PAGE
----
The Most Imposing Map of Mexico up to its Time,
by the Father of Mexican Geography

Approximately 4 x 5 feet, Wonderful Copy

Click thumbnails to open zoomable images.

299. [MAP]. GARCÍA Y CUBAS, Antonio. Carta general de la República Mexicana formada por Antonio García y Cubas. 1863. [lower left below neat line]; Imprenta litográfica de H. Iriarte y Ca. Ce. de Santa Clara No. 23, México. [lower right below neat line; text partially obscured by lower roller, but] J.M. Muñozgúren grabó en piedra en México; [2 large inset views at top]; [upper left] E. Landesio Pintó | Acueducto de la Hacienda de Matlala... | H. Iriarte Litografió; [upper right] H. Iriarte Dib. y Lit. | Valle de México...; [upper right below large view on right] Estado de la Division, Estencion y Poblacion de la República, conforme a los últimos datos; [14 inset maps and text in 4 rows at lower left, starting from top]: Veracruz... Tampico... Tuxpan... Guaymas... Sihuatanejo... San Blas... Huatulco... [Maz]atlan... Acapulco... Manzanillo... Plano de los caminos de México a Veracruz con el Trayecto del Ferro Carril... Derreteros de México a Veracruz... Notas. Escala de la Carta; [center left above insets] Comparacion de las Principales Alturas de la República. Mexico: H. Iriarte, 1863. Lithograph map in four joined sheets, original outline color, varnished, mounted on new cloth, new black wooden rollers; border to border: 120 x 144 cm; overall sheet size: 122 x 149.5 cm. Blank margins slightly frayed (no losses), small loss of border at upper right (supplied in good manuscript facsimile), a few minor abrasions, overall superb condition. Copies located by OCLC: Library of Congress and Bibliothèque Nationale de France. The OCLC listing has two other locations, but they for the smaller version of the map that appeared in García y Cubas’ atlas. OCLC lists Harvard as having a copy, but the map is not in the Hollis catalogue.

     The extremely detailed map executed in grand format is a dramatic nationalistic representation of Mexico and one of the landmarks of Mexican cartography. The map was created through the joint efforts of a talented group of individuals. The map was made by Antonio García y Cubas (1832-1912), father of modern Mexican geography. The excellent lithographs are the work of notable engraver and lithographer Hesiquio Iriarte, perhaps in conjunction with Salazar (see Mathes, Mexico on Stone). Some of the views are after the art work of Eugenio Landesio (see Dicc. Porrúa), the influential Italian painter who trained José María Velasco.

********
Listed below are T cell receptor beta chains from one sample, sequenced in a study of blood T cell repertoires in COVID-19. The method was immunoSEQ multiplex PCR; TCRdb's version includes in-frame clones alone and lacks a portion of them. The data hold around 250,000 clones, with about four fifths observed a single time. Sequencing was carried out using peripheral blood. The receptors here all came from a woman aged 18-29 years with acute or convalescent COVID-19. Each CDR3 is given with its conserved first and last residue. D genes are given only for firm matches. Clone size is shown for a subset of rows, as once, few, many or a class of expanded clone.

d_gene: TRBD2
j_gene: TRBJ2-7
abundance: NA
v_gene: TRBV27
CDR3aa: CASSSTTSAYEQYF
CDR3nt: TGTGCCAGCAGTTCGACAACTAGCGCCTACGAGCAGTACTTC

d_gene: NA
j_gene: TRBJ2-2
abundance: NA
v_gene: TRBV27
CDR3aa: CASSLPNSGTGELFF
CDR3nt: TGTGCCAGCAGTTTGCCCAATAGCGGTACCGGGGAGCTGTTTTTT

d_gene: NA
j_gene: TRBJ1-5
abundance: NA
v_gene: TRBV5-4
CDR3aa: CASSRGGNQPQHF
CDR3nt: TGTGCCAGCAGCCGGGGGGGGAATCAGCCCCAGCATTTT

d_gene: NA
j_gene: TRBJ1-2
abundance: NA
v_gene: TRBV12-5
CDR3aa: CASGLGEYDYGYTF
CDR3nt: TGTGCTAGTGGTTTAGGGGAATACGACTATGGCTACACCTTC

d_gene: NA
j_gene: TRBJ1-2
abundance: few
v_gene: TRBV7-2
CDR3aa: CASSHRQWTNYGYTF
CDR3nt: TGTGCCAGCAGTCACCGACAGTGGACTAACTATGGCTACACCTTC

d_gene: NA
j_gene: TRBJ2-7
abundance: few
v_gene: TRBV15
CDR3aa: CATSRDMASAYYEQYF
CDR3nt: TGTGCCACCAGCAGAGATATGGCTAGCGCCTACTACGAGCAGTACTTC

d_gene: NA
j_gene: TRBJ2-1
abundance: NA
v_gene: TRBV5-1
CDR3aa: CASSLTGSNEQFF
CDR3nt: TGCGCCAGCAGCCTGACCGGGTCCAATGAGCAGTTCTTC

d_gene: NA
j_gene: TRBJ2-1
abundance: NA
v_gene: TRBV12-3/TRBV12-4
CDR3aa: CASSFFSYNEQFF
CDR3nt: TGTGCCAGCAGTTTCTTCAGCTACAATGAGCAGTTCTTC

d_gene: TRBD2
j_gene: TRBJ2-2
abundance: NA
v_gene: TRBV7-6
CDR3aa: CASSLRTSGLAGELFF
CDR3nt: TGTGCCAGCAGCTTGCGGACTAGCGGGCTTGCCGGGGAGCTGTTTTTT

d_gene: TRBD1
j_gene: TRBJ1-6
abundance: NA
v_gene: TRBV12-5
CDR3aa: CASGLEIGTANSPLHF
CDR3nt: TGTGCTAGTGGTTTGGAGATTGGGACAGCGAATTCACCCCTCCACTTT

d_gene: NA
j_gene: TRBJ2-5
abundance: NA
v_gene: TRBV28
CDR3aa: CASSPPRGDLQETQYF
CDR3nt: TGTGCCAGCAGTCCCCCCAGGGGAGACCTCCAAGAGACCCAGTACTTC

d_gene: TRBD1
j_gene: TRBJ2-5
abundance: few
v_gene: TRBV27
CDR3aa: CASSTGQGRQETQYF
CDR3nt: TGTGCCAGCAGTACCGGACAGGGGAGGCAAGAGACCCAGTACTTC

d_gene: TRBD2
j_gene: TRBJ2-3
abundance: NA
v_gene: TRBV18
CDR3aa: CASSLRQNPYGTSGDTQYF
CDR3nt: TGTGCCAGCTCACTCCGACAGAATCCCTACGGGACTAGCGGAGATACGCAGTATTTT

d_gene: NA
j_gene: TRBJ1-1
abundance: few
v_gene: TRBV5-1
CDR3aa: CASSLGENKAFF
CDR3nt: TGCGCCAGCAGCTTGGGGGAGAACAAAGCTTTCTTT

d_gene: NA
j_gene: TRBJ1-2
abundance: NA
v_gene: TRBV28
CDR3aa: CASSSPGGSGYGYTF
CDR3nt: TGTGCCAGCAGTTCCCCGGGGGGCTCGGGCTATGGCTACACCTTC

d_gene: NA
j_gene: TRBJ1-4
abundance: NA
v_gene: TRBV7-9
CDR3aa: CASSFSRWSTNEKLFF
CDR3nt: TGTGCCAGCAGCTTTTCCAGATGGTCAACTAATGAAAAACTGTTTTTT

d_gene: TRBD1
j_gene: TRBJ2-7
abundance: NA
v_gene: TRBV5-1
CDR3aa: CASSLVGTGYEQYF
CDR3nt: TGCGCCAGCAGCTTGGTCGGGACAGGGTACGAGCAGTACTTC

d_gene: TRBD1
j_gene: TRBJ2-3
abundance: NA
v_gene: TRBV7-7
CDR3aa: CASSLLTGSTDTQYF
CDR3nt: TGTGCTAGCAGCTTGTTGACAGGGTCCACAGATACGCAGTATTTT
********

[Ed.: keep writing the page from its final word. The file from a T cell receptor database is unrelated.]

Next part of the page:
The map was the most important and physically imposing map of Mexico of its time. It is rich in place names and shows the political divisions of Mexico according to the Constitution of 1857. The map was an advance in scientific cartography due to the use of new data from Manuel Orozco y Berra and engineer Francisco Díaz Covarrubias, whereby the increasing degrees of latitude were represented in true proportion. This map was the basis for Niox’s map published for the French Scientific Commission under Emperor Maximilian (see herein). This map corrected many of the mistakes made in previous maps of Mexico, and served as the basis of the territorial division proposed by the imperial government of Maximilian. The map shows the Borderlands: southern California, Arizona, and New Mexico; most of Texas including the Big Bend; southern Louisiana, Mississippi, and Alabama; and the Gulf of Mexico as far as the Yucatan Peninsula.

     According to the Orozco y Berra Collection, the map was published in Memoria de la Secretaría de Estado y del Despacho de Fomento, Colonización, Industria y Comercio, written under the supervision of Minister Manuel Siliceo. Phillips, Maps of America, p. 413. El Territorio Mexicano, Vol. I, p. 322 (illustrated).


Sold. Hammer: $6,000.00; Price Realized: $7,350.00.

Auction 23 Abstracts


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